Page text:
Here’s How Many Views YouTubers Need To Make It Onto The ‘Trending’ Tab (Study)

By 05/29/2019
Here’s How Many Views YouTubers Need To Make It Onto The ‘Trending’ Tab (Study)


Your average YouTube creator needs millions — perhaps even tens of millions — of views to hit the platform’s ‘Trending’ tab. If that doesn’t sound surprising, here’s another tidbit: traditional media outlets like late-night shows, ESPN, and CNN only need hundreds of thousands — or sometimes only tens of thousands — of views to make it there.

This data comes from an analysis by Stephen, the first-name-only creator of YouTube channel Coffee Break (which has 328K subscribers). In his newest upload, Stephen reveals that he spent the past seven months analyzing data scraped from more than 40,000 videos uploaded between November 2017 and June 2018. Those videos came from about 2,000 unique channels.


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Using data from computing science specialist Mitchell Jolly, Stephen earmarked each of those 2,000 channels as either a traditional media channel or an independent, YouTuber. Traditional media channels he looked at included the aforementioned ESPN (5 million) and CNN (6.8 million). Independent YouTubers included the likes of Logan Paul (19 million), PewDiePie (96 million), and Philip DeFranco (6.3 million).

Once he had the channels sorted, Stephen zeroed in on viewcounts when videos hit the Trending tab. The results showed the tab “overwhelmingly” favors traditional media.

“ESPN, The Ellen Show, Jimmy Fallon, Jimmy Kimmel, Stephen Colbert, Netflix, the NBA, CNN, Vox — the most mainstream of mainstream media is who we see overrepresented on Trending over and over and over again,” he says.

Why is that? According to Stephen’s findings, it’s all about barrier to entry. His analysis showed that Logan Paul, arguably one of YouTube’s most well-known (and most contentious) creators, needs one of his videos to receive a bare minimum of 11 million views before it gets anywhere near the Trending tab. A video from ESPN, on the other hand, only needs 500,000 views to trend, according to the data.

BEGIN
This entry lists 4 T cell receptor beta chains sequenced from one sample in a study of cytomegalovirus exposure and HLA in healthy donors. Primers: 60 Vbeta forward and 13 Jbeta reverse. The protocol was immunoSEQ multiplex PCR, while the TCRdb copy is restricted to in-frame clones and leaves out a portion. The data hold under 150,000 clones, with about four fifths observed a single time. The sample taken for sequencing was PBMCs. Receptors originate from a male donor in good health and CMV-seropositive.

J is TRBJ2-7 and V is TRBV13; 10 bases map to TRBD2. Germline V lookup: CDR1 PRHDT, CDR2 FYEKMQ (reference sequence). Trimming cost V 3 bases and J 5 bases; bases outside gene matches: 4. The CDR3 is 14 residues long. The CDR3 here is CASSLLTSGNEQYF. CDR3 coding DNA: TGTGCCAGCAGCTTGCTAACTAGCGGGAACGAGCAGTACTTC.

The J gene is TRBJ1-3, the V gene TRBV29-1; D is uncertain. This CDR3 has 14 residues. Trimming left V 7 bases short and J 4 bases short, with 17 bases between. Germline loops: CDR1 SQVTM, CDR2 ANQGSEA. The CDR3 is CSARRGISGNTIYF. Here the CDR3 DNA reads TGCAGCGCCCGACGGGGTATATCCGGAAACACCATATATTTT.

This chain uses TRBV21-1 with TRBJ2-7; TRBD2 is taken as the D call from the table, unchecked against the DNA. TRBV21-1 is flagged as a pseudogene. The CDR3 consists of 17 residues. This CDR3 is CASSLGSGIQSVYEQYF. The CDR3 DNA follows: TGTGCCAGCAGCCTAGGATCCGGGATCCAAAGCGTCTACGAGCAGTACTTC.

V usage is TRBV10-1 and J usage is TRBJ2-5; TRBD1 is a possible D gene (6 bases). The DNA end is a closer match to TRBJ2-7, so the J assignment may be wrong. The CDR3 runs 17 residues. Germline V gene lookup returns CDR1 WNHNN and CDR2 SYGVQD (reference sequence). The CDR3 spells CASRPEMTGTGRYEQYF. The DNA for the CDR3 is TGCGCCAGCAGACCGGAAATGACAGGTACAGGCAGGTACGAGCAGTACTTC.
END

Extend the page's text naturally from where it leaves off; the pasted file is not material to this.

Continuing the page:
YouTube has faced especially pointed criticism about the Trending tab in recent months — criticism spearheaded by documentarian Shane Dawson (21.6 million). In March, he tweeted that he “wish[ed] the Trending page on YouTube was real.” YouTube CEO Susan Wojcicki quickly arranged a “tea session” with Dawson to talk about his views. Shortly after their chat, Wojcicki discussed the Trending tab in her quarterly letter to creators. She assured creators that YouTube plans to tweak the Trending tab so that at all times, at least 50% of trending videos will come from native creators. (The other 50% will come from traditional media and music.)

Since Stephen’s data is from 2017 and 2018, it obviously isn’t reflective of how the Trending tab is organized now. But the fact that Stephen’s research was initiated months ago, before Dawson publicly raised concerns, speaks to how long the Trending tab has been on creators’ minds.

Other findings from Stephen’s dataset show that what he refers to as “controversial” YouTubers like Logan Paul, PewDiePie, and KSI (6.9 million subscribers) trend less frequently in the U.S. than they do in other locales like the U.K., Mexico, and Canada. Stephen suspects this is because YouTube has a stronger U.S.-based content moderation team that may be actively bumping creators the platform considers problematic off the Trending tab.

And last up, Stephen revealed that 95% of news content that hits the Trending tab comes from traditional outlets like the Washington Post (677K) and Vox (6 million). DeFranco, with his eponymous daily morning show, was one of the only native news content creators to appear on Trending, and his view count threshold was 1.4 million. He trended twice between November 2017 and June 2018. Meanwhile, the Associated Press’ (985K) view count threshold is 10,000; it trended seven times in the same period.

“This is just a different bar and standard for independent creators,” Stephen says. Responding to YouTube’s plan to make Trending 50% native creators, he adds, “All I’ll say is that it’s not about percentages. It’s about a level playing field.”

You can watch his video in full below.

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